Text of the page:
By Mr. John Brooks (Army Medicine)January 17, 2013
FORT LEONARD WOOD, Mo. -- You really can avoid the flu this year, and help those around you from getting it too.
Successfully avoiding the flu involves getting immunized. And getting someone to get an immunization involves successful and effective communication.
You may have been the target of a specific, proven, time-tested communication technique involving truth and logic in the past without even knowing it.
Personally, when it comes to getting shots, I may know how you may feel. I'm apprehensive about the whole idea of receiving a vaccine containing a foreign substance resembling the current strain of influenza in the hope that my body will build immunity to the virus.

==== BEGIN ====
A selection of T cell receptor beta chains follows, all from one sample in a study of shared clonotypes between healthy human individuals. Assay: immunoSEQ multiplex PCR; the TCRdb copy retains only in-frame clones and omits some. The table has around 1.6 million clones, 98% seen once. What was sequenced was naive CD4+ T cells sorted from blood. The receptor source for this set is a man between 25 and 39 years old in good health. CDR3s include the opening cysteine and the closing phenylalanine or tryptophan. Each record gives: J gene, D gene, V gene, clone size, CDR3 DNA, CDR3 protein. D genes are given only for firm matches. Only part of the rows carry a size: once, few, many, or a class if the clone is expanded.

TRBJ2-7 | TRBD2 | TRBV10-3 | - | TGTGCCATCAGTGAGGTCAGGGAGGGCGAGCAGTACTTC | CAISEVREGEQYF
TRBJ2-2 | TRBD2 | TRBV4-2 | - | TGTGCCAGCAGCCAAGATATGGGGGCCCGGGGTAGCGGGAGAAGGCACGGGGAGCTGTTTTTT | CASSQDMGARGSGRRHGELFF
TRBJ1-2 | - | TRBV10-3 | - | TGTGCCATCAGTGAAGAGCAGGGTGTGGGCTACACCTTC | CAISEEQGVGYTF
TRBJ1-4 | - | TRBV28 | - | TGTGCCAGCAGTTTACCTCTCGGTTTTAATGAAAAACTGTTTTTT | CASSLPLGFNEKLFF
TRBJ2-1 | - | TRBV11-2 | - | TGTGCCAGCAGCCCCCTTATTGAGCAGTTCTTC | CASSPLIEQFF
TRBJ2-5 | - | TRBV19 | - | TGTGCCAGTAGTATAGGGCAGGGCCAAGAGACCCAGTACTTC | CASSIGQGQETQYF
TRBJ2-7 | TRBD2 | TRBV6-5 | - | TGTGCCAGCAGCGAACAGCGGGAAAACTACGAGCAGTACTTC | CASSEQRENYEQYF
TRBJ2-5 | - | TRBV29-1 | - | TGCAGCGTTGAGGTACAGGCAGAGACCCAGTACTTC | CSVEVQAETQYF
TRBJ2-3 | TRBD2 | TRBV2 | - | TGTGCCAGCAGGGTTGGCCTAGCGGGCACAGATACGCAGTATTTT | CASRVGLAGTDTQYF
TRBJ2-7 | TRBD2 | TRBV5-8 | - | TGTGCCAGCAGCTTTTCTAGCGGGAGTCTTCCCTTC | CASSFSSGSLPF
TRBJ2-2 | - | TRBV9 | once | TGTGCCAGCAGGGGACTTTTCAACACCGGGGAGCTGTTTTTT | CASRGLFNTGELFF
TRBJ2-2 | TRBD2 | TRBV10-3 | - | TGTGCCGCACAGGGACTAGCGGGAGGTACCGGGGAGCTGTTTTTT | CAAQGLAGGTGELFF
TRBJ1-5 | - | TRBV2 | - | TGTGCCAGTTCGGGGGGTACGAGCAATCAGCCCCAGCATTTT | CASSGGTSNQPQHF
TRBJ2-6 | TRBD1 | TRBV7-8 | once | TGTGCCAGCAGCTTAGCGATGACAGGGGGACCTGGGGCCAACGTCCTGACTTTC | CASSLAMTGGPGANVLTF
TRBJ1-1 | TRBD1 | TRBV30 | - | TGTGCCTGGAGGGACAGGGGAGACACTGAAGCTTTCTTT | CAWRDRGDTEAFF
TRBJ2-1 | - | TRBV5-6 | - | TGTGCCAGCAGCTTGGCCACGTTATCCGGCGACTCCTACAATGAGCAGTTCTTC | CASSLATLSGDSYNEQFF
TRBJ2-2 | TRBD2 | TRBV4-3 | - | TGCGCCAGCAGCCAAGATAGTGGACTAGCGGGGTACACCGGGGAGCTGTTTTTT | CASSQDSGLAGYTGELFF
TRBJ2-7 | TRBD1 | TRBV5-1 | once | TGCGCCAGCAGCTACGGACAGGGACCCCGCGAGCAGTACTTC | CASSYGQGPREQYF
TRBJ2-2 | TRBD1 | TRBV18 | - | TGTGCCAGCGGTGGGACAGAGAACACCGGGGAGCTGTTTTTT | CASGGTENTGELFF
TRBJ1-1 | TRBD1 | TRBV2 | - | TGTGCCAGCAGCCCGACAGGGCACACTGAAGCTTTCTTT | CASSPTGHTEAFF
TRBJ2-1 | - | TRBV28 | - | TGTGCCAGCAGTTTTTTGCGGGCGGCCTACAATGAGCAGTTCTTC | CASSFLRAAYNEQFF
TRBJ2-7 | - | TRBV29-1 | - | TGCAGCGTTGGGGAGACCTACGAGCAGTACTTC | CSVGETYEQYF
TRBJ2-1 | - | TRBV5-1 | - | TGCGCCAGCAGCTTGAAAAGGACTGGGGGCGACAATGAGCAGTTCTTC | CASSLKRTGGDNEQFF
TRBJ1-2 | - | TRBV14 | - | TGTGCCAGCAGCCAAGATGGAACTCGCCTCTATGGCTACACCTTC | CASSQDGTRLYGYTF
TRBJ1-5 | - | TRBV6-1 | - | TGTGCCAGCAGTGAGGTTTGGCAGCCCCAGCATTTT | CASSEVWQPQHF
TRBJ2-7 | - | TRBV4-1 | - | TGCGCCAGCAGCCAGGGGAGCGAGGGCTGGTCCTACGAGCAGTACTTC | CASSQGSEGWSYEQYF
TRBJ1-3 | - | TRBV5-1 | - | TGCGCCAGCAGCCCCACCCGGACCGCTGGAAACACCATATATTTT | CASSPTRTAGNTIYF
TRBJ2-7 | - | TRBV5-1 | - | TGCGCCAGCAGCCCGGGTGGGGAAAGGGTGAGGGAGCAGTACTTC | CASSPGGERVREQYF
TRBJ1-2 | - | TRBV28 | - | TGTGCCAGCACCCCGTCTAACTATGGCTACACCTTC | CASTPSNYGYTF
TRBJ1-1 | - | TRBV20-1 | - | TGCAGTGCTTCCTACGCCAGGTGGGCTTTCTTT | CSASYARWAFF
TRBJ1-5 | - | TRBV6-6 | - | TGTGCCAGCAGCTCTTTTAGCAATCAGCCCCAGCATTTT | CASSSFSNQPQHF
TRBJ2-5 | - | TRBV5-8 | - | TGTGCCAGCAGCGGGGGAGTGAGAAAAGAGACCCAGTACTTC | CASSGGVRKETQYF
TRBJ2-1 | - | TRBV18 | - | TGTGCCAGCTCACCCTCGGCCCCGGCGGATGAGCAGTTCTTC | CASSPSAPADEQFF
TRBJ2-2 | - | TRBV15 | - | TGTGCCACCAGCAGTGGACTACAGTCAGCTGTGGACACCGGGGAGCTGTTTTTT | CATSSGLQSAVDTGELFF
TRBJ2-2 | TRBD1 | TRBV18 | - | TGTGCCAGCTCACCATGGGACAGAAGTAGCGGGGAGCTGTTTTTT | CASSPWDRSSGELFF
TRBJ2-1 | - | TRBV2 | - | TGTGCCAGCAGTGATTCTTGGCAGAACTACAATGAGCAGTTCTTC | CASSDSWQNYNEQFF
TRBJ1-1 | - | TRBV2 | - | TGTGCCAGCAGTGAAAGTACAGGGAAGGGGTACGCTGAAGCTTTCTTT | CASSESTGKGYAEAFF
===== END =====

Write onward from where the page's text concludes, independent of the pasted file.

It's the fear that I may actually get the flu from getting the flu shot, as well as the fact that I just don't like shots!
If this is you, I've felt the same way. In fact, just getting a shot, for any reason, will never make my list of fun things to do with the family this year. No--I just don't like shots--and neither do my wife and kids! We're just odd like that.
But I have a family member with a long-term health issue, which makes this person a high risk for getting the flu; all the more reason to get a flu vaccination.
I remember a particular year when I failed to get immunized and got the flu, then gave it to my newborn granddaughter, Haley. She was just a baby, 6-months old, and it was a terrible thing to see her go through that, wheezing and coughing and so sick.